Many of us watched the Star War movies and were possibly excited by the full-on action that the films were famous for. We may even remember the space-version dog fights that still have pilots as the main focus. The stories were about people as much as they were about 'events.' The advent of drones in the 21st Century (and a little before) has possibly changed the face of warfare. The USA has been using drones in Afghanistan and elsewhere for quite some time and there has been much criticism about the deahts of civillians as a result of the strikes on possible insurgents. We see today that the USA has gone one step further with the launch of an even more advanced drone; one that is capable of even more destruction to those who oppose American policies. The USA justifies the new drones as 'saving the lives of pilots' and that is possibly correct, but it also brings to question, just where we are going? Is warfare going to become even more 'impersonal?' Will this new trend mean that someone in an airbase in part of rural USA going to be conducting the war, just like in some Sci-Fi movie? Well it looks like that is exactly the scenario that we are facing. We can be sure that other nations will be watching and trying to emulate the USA example. The trend will not stop with drones and the technology will rapidly change and move to other unimaginable weapons, all controlled from afar. God knows what we are unleashing. Warfare has always been revolting in the detahs it causes, but with these new weapons, the one thing that had a controlling factor was that epople were at the 'frontline.' Then again, the wars of the past do not stand out as anything but destructive and nearly always it is the ordinary people who suffer, be they the 'canon fodder' at the front lines or the civillians who pay the ultimate price, on all sides. Wars are not going to suddnely disappear; it is the method by which they are conducted that will change!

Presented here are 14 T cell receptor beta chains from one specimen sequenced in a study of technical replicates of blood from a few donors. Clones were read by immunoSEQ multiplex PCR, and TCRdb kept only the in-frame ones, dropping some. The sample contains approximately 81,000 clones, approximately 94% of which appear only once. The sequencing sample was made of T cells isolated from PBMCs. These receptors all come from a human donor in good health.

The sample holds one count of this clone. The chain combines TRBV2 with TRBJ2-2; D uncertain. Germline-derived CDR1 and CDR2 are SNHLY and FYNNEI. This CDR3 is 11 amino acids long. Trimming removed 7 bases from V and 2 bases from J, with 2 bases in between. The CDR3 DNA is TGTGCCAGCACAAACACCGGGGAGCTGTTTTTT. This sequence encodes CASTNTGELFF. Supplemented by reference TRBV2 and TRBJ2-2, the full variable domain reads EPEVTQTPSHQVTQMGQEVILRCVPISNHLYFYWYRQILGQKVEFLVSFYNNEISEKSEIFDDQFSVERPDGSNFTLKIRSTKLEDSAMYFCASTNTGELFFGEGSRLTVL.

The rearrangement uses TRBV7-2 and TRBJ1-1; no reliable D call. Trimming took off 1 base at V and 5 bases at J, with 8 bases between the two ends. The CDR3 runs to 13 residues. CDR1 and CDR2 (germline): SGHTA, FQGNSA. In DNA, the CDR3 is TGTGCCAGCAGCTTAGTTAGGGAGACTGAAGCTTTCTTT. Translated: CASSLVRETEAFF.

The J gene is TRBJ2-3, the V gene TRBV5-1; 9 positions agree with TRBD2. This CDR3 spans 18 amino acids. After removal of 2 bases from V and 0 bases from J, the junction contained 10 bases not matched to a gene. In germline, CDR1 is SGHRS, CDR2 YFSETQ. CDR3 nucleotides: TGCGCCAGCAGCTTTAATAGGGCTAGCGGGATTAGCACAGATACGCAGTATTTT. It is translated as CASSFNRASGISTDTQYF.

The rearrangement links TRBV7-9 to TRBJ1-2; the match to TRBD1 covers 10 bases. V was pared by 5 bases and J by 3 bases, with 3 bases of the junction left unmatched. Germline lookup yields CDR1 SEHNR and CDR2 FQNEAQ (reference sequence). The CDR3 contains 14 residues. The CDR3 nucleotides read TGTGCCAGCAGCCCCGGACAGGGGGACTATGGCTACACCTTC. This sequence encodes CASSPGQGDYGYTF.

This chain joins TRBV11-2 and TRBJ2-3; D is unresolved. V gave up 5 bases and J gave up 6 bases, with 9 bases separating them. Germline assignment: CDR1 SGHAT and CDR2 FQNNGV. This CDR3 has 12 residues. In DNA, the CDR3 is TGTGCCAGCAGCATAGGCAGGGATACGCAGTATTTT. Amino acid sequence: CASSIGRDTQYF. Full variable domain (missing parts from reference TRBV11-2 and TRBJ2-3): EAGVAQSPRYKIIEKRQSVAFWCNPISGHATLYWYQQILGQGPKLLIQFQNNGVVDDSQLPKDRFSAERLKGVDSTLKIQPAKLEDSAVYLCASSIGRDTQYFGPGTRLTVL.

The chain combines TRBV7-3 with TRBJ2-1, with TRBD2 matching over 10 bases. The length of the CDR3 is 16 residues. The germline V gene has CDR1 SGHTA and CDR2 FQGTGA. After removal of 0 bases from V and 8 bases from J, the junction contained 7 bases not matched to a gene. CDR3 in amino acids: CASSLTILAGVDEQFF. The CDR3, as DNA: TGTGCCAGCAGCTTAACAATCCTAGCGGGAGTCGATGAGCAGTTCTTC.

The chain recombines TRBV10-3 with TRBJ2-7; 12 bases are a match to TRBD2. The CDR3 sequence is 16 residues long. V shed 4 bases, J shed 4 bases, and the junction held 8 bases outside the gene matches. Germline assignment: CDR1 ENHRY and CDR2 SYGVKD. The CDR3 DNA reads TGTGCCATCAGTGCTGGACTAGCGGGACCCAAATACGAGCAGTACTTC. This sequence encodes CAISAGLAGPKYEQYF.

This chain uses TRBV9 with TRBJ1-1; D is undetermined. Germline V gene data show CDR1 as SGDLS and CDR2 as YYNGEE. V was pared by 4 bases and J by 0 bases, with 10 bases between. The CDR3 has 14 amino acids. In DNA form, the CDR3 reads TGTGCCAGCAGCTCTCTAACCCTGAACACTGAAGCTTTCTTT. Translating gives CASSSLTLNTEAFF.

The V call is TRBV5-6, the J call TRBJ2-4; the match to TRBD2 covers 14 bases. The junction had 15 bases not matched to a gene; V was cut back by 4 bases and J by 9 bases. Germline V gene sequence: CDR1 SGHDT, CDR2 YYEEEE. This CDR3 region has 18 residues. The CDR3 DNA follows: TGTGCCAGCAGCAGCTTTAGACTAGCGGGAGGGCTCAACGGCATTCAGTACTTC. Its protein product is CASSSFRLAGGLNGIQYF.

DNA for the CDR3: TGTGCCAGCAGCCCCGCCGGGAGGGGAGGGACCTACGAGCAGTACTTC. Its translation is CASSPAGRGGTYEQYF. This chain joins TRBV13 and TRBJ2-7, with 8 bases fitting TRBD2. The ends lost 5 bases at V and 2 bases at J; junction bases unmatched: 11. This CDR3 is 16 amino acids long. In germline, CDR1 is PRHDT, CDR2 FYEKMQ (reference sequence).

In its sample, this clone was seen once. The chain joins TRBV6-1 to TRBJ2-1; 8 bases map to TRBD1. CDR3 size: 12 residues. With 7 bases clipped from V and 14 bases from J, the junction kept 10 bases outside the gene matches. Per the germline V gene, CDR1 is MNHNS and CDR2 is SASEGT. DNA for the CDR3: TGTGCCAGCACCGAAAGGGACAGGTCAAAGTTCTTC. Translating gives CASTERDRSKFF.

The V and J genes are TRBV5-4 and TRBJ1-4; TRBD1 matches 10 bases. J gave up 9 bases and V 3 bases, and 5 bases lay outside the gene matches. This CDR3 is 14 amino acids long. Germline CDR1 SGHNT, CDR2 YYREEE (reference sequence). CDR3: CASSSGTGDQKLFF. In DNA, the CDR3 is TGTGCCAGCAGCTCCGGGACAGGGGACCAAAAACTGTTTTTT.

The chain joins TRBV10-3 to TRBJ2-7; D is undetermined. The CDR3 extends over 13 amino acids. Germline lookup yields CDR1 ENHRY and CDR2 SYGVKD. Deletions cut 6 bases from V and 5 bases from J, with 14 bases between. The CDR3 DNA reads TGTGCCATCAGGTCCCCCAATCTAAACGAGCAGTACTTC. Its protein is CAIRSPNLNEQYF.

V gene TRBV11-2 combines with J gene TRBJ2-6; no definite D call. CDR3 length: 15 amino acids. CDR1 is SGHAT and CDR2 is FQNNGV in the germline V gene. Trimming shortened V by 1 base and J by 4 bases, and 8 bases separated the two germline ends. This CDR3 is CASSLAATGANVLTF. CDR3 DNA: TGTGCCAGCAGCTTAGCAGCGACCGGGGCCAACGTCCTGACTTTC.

Wednesday, May 15, 2013
Maybe Air New Zealand needs a clause that 'reserves the right to----etc.
The report in the New Zealand Heralth this morning that a female passenger stubbornly refused to give up her 'elite' seat to a dissabled passenger show us that there are still people out there with no understanding or empahty for those less fortunate. It would should have been a simple matter of human decency for the woamn who was desribed as a 40ish blond' to simply move to the seat that was offered just a short distance away. What made matters worse was the fact that she was accompanied by two teenagers. What message did her behaviour give to those children? Do they now accpet as 'normal,' her slefish behaviour or were they maybe a little embarrased by the selfish actions of thier parent? Does this incident mean that Air Zealand need to have a clause in the 'condiotns of flight' that clearly states that in certain instances, passnegers may be 'required' to move at the requests of airline staff. This in itself is rather sad that such changes are actually necessary. I guess we have always had selfish people and no doubt we are going to hear from this woman who will come up with an excuse that puts her side. It will need to be be one 'big heartfelt' piece of reasoning to convince me that her actions were justified. In the meantime she has taught her kids that it is all about ME ME ME!
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